“It’s a good role that will allow me to see schools from a lot of different angles, not only geographically in different places, but at a higher-level district position,” Rhodenbaugh said. 

Claudia Black, a support person for the social studies department, has been an assigned teaching partner with Mr. Rhodenbaugh since the beginning of this semester.

“To me, it’s sad for education that we don’t hold onto people who are truly as good of educators as he is,” Black said. “I’ve been doing this for a long time, and he is one of the most committed, invested teachers that I have ever come across.”

In Rhodenbaugh’s classroom, particularly on-level Civics and Governments courses, Black has seen ways in which Rhodenbaugh has the ability to motivate students.

“In required social studies classes with freshmen, motivation is different, but Mr. Rhodenbaugh never loses faith in students’ abilities,” Black said. “He is not okay with just saying, ‘Well, that’s a person who’s just not gonna get it.’ When teachers take their subject matter seriously like that, it makes all the students feel the same way.”

Freshman Jaden Morgan is currently taking Rhodenbaugh’s Civics class and has seen a social transformation in the classroom environment throughout the semester.

“At the beginning of the year, our class was basically unteachable and extremely disruptive,” Morgan said. “But, Mr. Rhodenbaugh started to encourage me to become a leader and participate in class because he really always wants to make the classroom a safe and comfortable learning environment. Unlike many other teachers in my life who just quit at the beginning of the year, Mr. Rhodenbaugh never gave up on us, which is why every day in class we never give up on him.”

Morgan has had the opportunity to also engage with Rhodenbaugh on a more individual level, similar to the experience that many of Rhodenbaugh’s students share.

“Mr. Rhodenbaugh, at the end of the day, has inspired me to be a much better person to others and academically, and his class I think will open up a lot of doors for me,” Morgan said. “When I think of Mr. Rhodenbaugh, I see him as my school dad, a real father figure, who leads by example in almost every criteria, which is why he is literally the perfect example of a great teacher.”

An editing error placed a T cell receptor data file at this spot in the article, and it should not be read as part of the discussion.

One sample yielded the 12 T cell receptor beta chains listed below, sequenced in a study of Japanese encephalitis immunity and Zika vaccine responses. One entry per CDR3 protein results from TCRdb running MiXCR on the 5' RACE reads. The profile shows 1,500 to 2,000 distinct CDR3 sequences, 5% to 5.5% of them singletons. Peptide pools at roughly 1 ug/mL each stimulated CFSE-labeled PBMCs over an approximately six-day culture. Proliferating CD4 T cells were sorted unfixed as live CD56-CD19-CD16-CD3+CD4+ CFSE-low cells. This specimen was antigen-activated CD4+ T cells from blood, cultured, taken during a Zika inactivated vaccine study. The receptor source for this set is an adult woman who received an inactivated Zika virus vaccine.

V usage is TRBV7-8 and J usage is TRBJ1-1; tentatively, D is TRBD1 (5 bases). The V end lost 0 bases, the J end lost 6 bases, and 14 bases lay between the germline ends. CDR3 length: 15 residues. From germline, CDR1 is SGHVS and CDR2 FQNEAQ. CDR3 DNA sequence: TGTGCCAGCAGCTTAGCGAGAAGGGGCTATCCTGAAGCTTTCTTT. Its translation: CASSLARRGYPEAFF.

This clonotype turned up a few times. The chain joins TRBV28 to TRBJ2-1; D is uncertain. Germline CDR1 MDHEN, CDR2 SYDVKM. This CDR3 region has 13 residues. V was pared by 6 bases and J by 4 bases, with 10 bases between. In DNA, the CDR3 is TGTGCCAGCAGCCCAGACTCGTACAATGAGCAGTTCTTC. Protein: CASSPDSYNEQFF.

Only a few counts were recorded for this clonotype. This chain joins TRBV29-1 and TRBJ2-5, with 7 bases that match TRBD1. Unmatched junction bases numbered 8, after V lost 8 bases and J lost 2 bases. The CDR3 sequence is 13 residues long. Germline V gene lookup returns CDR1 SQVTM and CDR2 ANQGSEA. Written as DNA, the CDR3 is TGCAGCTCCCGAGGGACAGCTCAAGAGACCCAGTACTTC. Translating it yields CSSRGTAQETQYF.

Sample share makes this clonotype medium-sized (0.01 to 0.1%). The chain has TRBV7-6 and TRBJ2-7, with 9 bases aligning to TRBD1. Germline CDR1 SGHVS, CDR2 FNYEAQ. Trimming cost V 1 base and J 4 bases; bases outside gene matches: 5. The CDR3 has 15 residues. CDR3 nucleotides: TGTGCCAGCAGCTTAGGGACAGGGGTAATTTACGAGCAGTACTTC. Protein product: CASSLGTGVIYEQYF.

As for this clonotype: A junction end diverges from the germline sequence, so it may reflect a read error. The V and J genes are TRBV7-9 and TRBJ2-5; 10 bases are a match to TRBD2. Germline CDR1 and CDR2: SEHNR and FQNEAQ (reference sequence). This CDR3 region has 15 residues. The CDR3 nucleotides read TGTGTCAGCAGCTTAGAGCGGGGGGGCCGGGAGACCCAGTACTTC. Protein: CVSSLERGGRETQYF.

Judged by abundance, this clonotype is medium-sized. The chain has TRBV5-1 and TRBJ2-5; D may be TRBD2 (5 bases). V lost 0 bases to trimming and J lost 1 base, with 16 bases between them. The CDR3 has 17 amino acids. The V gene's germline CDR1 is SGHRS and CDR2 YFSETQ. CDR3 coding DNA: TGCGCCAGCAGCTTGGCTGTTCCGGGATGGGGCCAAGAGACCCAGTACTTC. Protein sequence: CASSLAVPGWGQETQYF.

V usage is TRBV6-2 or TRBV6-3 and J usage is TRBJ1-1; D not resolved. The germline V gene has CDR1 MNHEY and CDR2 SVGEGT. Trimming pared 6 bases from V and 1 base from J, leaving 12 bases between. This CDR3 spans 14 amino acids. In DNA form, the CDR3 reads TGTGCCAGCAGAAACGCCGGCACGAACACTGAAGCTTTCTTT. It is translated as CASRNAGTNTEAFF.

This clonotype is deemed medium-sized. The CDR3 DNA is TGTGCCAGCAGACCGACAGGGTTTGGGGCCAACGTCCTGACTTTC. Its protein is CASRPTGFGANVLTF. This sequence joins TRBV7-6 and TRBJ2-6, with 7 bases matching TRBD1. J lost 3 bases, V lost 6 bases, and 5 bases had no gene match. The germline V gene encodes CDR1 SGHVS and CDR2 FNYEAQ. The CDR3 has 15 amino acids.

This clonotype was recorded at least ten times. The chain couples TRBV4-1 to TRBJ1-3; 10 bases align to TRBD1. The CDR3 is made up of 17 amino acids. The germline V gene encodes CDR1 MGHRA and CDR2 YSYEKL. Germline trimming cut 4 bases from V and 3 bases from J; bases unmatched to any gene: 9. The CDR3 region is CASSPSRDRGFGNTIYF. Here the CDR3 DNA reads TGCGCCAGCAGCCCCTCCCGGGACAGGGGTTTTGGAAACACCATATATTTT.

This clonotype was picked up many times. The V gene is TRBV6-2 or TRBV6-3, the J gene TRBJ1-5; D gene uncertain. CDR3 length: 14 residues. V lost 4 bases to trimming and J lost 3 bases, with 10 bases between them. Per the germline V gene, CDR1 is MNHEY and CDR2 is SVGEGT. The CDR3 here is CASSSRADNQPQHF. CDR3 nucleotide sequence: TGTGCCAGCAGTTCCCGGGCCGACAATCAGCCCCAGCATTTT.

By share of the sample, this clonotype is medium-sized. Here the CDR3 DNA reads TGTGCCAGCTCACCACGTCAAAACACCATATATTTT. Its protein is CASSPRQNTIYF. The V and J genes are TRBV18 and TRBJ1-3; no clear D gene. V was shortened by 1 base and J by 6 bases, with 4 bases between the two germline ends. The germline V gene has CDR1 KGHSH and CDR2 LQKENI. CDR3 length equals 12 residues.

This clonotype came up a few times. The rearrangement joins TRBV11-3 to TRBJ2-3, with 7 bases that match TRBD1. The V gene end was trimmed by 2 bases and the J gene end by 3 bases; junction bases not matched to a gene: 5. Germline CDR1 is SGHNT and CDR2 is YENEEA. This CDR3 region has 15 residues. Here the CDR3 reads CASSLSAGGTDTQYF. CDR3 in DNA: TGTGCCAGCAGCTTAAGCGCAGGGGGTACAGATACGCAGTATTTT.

His teaching style widely consists of personal, conversational writing projects that involve engagement with a real-world application. A notable example is his annual “Letter to the Senator” project where students choose a current event that they feel passionate about and form a case to send to a senator or elected official. 

“I see my role as a teacher with a few layers,” Rhodenbaugh said. “There’s obviously the academic layer where I have responsibility to teach content that is required by the state of Georgia and that I care about. But I care the same about helping students truly learn content, to help students grapple with the challenges that as a country, as a state and as a city we’re confronting. Academics isn’t enough for me to feel inspired and to feel like I’m making the impact that I can. So, I have consistently sought out any opportunity to take content from classes and make sure that students have meaningful ways to apply those ideas and to make them real.”

The only quote on his classroom walls this year is, “Argue like you are right, listen like you are wrong” by American organizational theorist Karl Weick. 

“I just love that idea because I think that classrooms have to be places where we’re practicing how to build relationships, get along with one another, find consensus and respectfully disagree,” Rhodenbaugh said. “I always emphasize to students that it matters much more that students are challenged to think in different ways, but not kind of told what to think.”